Fatima, from Guinea-Bissau, wakes up in the early hours of the morning to be in with a chance of being able to use the bathroom at her small house in Stratford, east London, which she shares with nine strangers – some are Italian, she thinks, and some might be eastern European, but nobody socialises as they are all too busy working, so she can’t really be sure.
The tacit deal between young and old to support each other through life could break down because of major problems with housing, work and tax, a 12-month parliamentary inquiry has concluded.
The growth of the gig economy, soaring housing costs and fiscal giveaways for older people are driving a wedge between generations in Britain, according to a cross-party House of Lords inquiry into tackling intergenerational unfairness.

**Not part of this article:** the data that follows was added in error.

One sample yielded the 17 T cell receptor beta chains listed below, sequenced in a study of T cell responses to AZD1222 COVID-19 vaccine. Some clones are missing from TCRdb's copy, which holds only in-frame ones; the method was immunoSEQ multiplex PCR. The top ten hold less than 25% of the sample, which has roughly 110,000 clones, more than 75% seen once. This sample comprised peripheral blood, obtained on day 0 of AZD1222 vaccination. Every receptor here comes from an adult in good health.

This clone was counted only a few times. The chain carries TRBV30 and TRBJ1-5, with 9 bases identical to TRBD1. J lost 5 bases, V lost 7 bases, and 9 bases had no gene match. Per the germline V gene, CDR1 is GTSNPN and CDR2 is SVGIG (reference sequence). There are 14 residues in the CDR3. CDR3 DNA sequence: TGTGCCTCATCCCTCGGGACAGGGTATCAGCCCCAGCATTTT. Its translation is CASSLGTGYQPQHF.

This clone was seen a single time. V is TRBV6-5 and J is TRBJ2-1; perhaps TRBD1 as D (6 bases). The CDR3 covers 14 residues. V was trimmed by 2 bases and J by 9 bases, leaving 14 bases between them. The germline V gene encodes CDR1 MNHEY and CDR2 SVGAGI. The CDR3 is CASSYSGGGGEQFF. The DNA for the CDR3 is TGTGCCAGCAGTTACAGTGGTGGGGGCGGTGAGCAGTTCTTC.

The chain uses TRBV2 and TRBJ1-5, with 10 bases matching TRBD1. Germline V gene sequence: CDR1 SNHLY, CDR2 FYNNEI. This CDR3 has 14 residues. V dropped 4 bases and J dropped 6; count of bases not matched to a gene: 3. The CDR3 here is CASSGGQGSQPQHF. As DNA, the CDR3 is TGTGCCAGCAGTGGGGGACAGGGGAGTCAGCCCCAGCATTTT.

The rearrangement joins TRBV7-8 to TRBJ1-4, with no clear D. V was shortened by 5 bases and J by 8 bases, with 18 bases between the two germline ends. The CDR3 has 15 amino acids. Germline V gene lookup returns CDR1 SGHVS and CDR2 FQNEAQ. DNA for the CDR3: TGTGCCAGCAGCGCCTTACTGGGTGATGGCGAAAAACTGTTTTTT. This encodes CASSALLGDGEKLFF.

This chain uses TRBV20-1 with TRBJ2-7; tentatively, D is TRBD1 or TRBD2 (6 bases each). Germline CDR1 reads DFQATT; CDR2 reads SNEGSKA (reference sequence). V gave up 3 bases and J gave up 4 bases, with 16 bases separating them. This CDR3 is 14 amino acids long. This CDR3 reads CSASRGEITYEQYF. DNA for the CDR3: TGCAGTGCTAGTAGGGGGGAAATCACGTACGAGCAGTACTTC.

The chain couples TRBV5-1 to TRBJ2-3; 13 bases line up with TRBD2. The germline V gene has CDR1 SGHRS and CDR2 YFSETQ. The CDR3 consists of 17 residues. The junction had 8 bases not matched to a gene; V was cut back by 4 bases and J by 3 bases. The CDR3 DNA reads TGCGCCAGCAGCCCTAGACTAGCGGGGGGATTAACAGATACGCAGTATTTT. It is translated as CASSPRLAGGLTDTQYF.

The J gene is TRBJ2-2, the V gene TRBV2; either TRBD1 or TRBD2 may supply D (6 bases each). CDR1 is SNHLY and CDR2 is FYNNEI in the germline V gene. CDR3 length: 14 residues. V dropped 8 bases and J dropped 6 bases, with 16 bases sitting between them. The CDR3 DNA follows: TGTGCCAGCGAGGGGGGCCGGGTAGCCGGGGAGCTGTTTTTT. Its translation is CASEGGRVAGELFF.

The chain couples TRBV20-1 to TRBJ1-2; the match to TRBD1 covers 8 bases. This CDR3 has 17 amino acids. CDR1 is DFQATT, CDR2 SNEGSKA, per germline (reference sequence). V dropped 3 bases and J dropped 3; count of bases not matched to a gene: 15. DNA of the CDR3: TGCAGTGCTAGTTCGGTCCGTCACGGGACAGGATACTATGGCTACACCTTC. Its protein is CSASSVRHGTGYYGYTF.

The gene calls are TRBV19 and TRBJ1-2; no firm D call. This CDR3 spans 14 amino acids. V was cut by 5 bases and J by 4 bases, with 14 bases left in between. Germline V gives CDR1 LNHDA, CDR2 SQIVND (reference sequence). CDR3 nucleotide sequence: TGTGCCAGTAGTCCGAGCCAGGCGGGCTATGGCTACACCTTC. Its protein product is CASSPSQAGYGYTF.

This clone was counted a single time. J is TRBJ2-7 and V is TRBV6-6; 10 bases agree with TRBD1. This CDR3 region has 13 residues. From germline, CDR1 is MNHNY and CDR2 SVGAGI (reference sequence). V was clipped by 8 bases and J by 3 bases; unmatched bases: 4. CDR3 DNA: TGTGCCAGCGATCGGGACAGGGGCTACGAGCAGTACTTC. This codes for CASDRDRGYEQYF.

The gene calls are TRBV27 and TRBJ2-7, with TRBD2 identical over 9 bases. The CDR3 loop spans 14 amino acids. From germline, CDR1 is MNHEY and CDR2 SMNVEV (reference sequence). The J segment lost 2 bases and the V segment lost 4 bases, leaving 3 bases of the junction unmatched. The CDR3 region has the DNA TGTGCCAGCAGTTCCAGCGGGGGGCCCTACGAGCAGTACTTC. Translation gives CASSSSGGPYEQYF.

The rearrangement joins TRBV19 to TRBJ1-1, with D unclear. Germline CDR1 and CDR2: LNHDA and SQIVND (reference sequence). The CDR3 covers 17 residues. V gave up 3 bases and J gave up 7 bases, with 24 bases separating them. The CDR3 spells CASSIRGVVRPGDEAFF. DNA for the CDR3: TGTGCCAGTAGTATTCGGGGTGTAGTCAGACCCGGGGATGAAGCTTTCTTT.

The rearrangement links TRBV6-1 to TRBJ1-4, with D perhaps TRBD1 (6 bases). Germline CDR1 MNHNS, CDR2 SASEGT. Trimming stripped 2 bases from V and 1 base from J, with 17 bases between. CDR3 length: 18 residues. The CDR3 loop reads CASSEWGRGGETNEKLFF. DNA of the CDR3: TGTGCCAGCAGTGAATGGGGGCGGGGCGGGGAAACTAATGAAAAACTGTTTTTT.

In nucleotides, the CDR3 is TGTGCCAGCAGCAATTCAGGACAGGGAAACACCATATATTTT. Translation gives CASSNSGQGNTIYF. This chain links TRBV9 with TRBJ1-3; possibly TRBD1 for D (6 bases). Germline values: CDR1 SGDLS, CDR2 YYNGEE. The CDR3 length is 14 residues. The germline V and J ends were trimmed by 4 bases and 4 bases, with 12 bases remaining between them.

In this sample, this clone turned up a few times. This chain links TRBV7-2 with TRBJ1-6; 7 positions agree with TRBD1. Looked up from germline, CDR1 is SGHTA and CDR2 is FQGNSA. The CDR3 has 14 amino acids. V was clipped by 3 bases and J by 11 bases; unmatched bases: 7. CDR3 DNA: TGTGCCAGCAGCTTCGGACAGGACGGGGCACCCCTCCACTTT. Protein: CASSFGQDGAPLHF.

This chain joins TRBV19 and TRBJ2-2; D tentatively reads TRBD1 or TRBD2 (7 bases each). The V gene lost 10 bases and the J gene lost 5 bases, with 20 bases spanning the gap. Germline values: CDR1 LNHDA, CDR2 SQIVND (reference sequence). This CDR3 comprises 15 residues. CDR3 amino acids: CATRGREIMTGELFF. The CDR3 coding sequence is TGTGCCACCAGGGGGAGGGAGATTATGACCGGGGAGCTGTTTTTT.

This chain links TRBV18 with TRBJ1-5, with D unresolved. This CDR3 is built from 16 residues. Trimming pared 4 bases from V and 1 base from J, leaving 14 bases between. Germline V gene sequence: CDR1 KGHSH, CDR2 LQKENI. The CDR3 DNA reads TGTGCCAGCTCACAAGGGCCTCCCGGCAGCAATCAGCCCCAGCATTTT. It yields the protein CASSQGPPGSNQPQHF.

They say you can get used to anything in time, but I am not sure that is true. Some things in life, such as the loss of a loved one, we must find the courage to accept. Others, like discrimination and exploitation, we must find the courage to fight. Two weeks ago, I lost my dear son, Hadi, to leukaemia at 12 and somehow my family and I must find a way to grieve and carry on, though I doubt we will ever get over it.
Uber used a private meeting with the transport secretary to push for congestion charges that a senior civil servant warned would hit poorer drivers hardest, records have revealed.
Alongside the results of last week’s US midterms came the passing of San Francisco’s Proposition C, a measure that will tax firms with an annual turnover of more than $50m (£44m) to raise an estimated $300m extra a year to help address homelessness. Last Tuesday, 60% of voters backed it: though the proposal is now snarled up in a constitutional dispute, its approval marks a big moment for a city whose housing crisis has become a matter of urgency.